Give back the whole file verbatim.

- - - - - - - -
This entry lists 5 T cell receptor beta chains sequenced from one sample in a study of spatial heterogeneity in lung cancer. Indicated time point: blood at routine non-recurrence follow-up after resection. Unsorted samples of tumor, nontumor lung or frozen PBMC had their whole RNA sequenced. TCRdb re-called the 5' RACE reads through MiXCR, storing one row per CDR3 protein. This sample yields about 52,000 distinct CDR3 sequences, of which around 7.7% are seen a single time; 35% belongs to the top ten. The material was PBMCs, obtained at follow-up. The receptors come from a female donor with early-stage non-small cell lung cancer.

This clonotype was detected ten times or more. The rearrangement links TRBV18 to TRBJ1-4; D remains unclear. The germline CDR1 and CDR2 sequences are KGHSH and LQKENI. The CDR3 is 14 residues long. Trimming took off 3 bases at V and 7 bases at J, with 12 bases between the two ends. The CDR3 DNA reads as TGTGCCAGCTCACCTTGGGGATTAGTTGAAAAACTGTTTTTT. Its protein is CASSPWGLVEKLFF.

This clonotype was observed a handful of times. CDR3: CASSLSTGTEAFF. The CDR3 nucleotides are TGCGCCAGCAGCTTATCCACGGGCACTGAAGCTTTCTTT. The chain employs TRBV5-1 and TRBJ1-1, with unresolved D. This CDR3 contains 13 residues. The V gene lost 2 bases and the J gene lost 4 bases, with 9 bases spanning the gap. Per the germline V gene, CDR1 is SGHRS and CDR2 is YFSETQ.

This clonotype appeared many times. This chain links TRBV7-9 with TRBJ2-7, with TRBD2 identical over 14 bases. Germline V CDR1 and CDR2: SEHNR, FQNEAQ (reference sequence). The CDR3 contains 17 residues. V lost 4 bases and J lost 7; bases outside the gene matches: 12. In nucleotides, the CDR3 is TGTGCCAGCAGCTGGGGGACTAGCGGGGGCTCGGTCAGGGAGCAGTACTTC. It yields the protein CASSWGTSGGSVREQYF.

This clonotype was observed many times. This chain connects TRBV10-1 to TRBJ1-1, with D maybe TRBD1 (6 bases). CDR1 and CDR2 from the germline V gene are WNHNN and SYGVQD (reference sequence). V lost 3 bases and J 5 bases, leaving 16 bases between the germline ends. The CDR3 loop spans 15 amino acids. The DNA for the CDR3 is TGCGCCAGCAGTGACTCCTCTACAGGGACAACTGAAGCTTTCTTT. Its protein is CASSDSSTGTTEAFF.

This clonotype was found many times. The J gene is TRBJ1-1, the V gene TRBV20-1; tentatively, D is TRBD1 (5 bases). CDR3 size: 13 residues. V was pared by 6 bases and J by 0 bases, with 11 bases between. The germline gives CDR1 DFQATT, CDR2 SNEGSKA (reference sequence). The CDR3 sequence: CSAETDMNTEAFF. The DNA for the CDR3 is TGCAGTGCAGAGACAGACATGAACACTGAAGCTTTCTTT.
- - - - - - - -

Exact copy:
This entry lists 5 T cell receptor beta chains sequenced from one sample in a study of spatial heterogeneity in lung cancer. Indicated time point: blood at routine non-recurrence follow-up after resection. Unsorted samples of tumor, nontumor lung or frozen PBMC had their whole RNA sequenced. TCRdb re-called the 5' RACE reads through MiXCR, storing one row per CDR3 protein. This sample yields about 52,000 distinct CDR3 sequences, of which around 7.7% are seen a single time; 35% belongs to the top ten. The material was PBMCs, obtained at follow-up. The receptors come from a female donor with early-stage non-small cell lung cancer.

This clonotype was detected ten times or more. The rearrangement links TRBV18 to TRBJ1-4; D remains unclear. The germline CDR1 and CDR2 sequences are KGHSH and LQKENI. The CDR3 is 14 residues long. Trimming took off 3 bases at V and 7 bases at J, with 12 bases between the two ends. The CDR3 DNA reads as TGTGCCAGCTCACCTTGGGGATTAGTTGAAAAACTGTTTTTT. Its protein is CASSPWGLVEKLFF.

This clonotype was observed a handful of times. CDR3: CASSLSTGTEAFF. The CDR3 nucleotides are TGCGCCAGCAGCTTATCCACGGGCACTGAAGCTTTCTTT. The chain employs TRBV5-1 and TRBJ1-1, with unresolved D. This CDR3 contains 13 residues. The V gene lost 2 bases and the J gene lost 4 bases, with 9 bases spanning the gap. Per the germline V gene, CDR1 is SGHRS and CDR2 is YFSETQ.

This clonotype appeared many times. This chain links TRBV7-9 with TRBJ2-7, with TRBD2 identical over 14 bases. Germline V CDR1 and CDR2: SEHNR, FQNEAQ (reference sequence). The CDR3 contains 17 residues. V lost 4 bases and J lost 7; bases outside the gene matches: 12. In nucleotides, the CDR3 is TGTGCCAGCAGCTGGGGGACTAGCGGGGGCTCGGTCAGGGAGCAGTACTTC. It yields the protein CASSWGTSGGSVREQYF.

This clonotype was observed many times. This chain connects TRBV10-1 to TRBJ1-1, with D maybe TRBD1 (6 bases). CDR1 and CDR2 from the germline V gene are WNHNN and SYGVQD (reference sequence). V lost 3 bases and J 5 bases, leaving 16 bases between the germline ends. The CDR3 loop spans 15 amino acids. The DNA for the CDR3 is TGCGCCAGCAGTGACTCCTCTACAGGGACAACTGAAGCTTTCTTT. Its protein is CASSDSSTGTTEAFF.

This clonotype was found many times. The J gene is TRBJ1-1, the V gene TRBV20-1; tentatively, D is TRBD1 (5 bases). CDR3 size: 13 residues. V was pared by 6 bases and J by 0 bases, with 11 bases between. The germline gives CDR1 DFQATT, CDR2 SNEGSKA (reference sequence). The CDR3 sequence: CSAETDMNTEAFF. The DNA for the CDR3 is TGCAGTGCAGAGACAGACATGAACACTGAAGCTTTCTTT.